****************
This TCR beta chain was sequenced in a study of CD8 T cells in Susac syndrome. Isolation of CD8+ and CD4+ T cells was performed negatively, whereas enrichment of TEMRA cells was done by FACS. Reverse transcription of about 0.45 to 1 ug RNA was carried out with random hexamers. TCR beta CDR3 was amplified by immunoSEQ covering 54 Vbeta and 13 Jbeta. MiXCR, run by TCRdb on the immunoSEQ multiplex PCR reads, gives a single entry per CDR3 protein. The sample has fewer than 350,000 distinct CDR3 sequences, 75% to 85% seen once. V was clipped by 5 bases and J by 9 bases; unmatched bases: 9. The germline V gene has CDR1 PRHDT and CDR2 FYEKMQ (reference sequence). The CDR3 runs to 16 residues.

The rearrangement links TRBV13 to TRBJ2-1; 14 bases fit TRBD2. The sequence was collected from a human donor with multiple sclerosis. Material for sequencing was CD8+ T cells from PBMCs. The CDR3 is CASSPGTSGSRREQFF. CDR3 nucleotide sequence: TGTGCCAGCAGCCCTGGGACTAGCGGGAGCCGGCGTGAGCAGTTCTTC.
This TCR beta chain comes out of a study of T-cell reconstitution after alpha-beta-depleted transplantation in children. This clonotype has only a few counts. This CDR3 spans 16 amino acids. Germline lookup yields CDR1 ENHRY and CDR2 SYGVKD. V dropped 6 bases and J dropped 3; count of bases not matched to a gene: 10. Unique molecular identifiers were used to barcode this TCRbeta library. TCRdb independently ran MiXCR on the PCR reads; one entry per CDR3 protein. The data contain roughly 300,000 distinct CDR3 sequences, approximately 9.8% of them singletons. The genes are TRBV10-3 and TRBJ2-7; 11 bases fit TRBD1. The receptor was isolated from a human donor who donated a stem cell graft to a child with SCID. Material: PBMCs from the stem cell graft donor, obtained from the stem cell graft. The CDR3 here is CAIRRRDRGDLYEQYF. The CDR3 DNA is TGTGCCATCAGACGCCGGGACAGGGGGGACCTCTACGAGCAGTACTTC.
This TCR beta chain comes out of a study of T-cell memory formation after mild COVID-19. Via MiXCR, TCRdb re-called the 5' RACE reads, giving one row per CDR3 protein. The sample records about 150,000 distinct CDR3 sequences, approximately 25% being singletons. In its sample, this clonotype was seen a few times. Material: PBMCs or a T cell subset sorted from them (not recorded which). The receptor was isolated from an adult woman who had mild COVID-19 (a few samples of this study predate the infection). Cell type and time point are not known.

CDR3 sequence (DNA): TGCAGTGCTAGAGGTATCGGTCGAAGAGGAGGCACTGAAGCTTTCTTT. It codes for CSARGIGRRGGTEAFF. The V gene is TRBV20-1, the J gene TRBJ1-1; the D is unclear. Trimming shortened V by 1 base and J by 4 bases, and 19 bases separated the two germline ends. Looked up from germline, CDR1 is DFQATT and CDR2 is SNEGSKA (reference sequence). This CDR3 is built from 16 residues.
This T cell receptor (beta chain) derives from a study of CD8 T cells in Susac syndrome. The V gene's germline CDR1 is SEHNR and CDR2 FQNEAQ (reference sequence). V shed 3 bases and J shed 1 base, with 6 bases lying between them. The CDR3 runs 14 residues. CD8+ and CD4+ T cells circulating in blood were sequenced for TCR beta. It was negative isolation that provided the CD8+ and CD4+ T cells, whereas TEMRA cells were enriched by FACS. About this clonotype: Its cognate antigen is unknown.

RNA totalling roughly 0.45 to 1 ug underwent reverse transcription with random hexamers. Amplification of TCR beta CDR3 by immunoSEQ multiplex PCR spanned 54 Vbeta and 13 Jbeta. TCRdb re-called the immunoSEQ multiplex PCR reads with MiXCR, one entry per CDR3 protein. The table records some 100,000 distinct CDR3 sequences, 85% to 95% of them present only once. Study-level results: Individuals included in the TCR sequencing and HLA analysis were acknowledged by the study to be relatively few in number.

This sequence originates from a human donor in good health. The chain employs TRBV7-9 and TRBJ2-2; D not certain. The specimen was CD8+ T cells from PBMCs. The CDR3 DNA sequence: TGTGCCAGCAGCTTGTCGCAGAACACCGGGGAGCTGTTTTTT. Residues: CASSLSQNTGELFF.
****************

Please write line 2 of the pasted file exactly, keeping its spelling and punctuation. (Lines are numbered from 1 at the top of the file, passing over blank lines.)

The rearrangement links TRBV13 to TRBJ2-1; 14 bases fit TRBD2. The sequence was collected from a human donor with multiple sclerosis. Material for sequencing was CD8+ T cells from PBMCs. The CDR3 is CASSPGTSGSRREQFF. CDR3 nucleotide sequence: TGTGCCAGCAGCCCTGGGACTAGCGGGAGCCGGCGTGAGCAGTTCTTC.